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Assessing Climate-Driven Zoonotic Disease Risk in Washington State

Zoonotic diseases (infections crossing between animals and humans) make up the majority of emerging infectious diseases and have been linked with socio-economic, environmental, and ecological conditions. In Washington state, diseases such as West Nile virus, valley fever, hantavirus, and leptospirosis are a significant concern. This project explores the relationships between climate conditions and these climate-sensitive disease threats to community health in Washington.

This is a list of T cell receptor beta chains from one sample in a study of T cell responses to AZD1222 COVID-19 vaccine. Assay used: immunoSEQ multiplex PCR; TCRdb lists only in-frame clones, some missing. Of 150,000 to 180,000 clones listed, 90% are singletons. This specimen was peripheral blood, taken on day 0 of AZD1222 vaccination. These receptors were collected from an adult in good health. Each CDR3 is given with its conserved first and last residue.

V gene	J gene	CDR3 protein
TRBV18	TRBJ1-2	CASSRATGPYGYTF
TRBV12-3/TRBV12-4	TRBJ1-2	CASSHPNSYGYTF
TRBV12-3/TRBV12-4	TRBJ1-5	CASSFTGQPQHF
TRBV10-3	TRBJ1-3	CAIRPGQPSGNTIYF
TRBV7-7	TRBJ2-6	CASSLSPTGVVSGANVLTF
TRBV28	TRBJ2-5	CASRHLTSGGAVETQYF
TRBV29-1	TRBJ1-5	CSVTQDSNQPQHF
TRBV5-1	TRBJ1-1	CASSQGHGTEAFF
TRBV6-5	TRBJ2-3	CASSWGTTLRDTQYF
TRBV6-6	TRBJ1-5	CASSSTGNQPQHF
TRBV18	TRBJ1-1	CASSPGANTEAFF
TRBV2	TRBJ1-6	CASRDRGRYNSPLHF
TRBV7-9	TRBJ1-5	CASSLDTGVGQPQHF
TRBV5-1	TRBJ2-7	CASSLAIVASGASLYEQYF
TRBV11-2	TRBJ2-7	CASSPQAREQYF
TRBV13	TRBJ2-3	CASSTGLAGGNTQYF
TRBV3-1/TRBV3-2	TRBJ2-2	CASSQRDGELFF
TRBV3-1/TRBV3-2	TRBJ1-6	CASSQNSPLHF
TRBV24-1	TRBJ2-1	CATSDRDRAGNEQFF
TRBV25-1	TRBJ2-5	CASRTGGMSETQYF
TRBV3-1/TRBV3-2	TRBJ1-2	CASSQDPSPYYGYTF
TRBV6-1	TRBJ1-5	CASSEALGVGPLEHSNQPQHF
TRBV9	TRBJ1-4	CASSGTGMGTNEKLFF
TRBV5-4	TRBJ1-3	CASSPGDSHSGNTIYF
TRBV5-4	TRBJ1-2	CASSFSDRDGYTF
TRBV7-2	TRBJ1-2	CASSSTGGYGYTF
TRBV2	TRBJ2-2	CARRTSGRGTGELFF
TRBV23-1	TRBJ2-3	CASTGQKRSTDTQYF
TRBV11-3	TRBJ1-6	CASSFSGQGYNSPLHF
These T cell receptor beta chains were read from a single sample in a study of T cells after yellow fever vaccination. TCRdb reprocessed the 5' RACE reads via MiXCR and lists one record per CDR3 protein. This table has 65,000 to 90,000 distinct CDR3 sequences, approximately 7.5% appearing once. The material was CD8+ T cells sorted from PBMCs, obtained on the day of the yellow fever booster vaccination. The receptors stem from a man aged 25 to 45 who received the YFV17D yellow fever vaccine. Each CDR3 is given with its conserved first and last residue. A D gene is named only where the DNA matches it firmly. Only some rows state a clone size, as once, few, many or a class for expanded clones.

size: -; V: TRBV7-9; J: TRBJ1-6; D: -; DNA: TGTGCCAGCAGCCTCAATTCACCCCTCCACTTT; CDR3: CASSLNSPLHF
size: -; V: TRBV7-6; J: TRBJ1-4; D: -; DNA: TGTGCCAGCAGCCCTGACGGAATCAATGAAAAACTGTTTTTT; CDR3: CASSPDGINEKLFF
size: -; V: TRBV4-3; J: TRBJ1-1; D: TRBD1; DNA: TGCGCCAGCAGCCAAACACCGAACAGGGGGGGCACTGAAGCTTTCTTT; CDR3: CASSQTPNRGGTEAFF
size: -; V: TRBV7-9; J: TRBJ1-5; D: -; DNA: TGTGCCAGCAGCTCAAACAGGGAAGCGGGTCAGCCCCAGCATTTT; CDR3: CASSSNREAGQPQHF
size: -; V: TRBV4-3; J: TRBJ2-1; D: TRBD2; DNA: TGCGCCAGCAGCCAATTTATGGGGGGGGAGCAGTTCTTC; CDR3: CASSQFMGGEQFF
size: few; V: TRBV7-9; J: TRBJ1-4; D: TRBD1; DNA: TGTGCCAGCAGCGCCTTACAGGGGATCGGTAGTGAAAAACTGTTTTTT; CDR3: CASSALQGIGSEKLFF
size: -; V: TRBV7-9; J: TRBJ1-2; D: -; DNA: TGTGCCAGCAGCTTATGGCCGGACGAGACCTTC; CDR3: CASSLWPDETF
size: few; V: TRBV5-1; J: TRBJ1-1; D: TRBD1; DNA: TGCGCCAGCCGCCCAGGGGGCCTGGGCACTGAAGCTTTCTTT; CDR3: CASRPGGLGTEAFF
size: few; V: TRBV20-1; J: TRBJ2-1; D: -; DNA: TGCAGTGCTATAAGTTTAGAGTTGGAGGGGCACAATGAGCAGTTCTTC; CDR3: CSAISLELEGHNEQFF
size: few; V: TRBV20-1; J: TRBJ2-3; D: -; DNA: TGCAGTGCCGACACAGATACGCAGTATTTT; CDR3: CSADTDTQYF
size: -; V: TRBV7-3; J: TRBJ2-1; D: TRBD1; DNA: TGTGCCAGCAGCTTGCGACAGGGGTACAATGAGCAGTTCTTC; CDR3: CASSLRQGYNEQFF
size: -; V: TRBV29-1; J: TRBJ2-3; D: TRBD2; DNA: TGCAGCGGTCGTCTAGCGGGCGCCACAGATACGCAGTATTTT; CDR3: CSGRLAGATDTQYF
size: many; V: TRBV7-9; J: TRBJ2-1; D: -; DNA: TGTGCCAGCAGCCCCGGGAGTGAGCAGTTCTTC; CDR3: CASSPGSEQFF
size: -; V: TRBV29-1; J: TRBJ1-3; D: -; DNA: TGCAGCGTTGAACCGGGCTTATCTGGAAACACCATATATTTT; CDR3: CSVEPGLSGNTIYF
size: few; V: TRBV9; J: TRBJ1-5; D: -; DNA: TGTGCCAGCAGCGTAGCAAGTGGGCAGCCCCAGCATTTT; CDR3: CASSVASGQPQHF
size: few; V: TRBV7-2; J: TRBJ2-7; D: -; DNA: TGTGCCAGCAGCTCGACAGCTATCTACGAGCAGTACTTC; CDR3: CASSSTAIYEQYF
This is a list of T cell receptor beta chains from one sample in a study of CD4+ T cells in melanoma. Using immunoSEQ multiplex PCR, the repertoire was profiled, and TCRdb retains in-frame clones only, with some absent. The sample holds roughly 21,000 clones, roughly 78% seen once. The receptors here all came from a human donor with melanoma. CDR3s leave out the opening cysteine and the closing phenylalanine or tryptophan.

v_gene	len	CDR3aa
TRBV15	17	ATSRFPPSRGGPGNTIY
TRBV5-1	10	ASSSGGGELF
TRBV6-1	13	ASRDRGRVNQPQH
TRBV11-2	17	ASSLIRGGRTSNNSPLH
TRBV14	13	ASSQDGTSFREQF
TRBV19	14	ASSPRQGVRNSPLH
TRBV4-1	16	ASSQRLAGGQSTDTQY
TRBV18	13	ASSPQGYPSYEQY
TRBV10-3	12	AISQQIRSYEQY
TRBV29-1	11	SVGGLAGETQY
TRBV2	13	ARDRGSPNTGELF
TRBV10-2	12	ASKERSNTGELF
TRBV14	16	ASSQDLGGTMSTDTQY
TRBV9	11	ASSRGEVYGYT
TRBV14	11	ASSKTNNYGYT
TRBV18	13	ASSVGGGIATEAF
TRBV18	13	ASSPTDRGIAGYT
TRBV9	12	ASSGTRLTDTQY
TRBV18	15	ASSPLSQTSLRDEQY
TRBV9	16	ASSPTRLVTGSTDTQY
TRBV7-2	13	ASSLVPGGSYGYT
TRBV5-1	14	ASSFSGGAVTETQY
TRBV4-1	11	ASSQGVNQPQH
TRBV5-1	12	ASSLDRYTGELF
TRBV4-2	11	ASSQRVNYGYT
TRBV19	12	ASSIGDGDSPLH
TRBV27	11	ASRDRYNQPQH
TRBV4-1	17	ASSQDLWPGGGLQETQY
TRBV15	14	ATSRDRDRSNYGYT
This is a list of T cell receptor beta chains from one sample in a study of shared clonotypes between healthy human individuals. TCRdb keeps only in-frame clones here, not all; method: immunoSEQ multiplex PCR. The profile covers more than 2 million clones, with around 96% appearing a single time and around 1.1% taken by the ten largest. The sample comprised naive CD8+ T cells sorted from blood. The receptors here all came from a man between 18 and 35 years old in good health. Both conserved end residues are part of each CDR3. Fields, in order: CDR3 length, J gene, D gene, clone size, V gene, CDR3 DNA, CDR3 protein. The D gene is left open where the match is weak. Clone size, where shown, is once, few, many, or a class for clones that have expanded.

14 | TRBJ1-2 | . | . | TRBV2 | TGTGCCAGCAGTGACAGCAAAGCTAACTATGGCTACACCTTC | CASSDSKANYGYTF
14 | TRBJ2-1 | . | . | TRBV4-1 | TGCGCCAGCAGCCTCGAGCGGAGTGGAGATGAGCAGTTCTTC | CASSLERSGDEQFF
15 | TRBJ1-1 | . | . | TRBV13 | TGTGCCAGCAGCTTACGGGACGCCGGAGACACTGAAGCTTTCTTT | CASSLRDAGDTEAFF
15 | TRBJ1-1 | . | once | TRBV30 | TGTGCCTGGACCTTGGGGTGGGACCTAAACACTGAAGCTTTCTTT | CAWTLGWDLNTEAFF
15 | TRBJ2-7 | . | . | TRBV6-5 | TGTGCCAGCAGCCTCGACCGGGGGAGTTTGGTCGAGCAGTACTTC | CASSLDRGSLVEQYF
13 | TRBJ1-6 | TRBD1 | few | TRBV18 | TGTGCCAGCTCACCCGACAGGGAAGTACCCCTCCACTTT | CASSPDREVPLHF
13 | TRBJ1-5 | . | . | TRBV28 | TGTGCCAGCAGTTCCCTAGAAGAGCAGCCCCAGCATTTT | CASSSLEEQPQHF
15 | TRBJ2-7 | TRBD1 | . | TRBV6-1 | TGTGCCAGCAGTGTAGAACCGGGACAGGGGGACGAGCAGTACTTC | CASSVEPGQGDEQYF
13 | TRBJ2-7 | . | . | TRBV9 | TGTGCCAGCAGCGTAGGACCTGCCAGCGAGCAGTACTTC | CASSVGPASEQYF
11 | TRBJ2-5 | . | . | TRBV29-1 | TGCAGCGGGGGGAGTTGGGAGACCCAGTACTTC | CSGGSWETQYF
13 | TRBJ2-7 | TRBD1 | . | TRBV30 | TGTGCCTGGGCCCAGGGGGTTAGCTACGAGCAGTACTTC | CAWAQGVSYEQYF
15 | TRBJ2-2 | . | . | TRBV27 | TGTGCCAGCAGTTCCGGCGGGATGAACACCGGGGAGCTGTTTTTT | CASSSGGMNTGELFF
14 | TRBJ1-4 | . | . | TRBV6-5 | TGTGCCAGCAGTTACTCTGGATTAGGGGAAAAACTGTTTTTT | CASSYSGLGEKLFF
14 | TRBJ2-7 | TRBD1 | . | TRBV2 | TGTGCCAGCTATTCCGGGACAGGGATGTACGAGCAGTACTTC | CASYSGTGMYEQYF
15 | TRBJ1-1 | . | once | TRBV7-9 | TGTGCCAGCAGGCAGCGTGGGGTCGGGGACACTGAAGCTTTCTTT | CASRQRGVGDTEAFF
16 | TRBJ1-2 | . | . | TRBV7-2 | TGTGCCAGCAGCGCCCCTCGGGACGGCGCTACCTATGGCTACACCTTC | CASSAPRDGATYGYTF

The development and testing of these models and maps involve UW faculty and students in multiple UW Schools and Colleges (College of the Environment and School of Public Health) and Departments, as well as professionals in the Washington State Department of Health (WA DOH). This collaboration is representative of both the increasing recognition of the threat posed by climate change and the impact that weather has on human health. Furthermore, it addresses the existing challenge of translating climate and health research into actionable information.

A project goal includes generating seasonal maps that identify high-risk conditions for each pathogen, which can be an important tool for determining, managing and preventing risk of human and animal infections.

Research Team

Cory Morin

Principal Investigator, Department of Global Health

Nicholas Bond

Washington State Climatologist

Karin Bumbaco

Assistant State Climatologist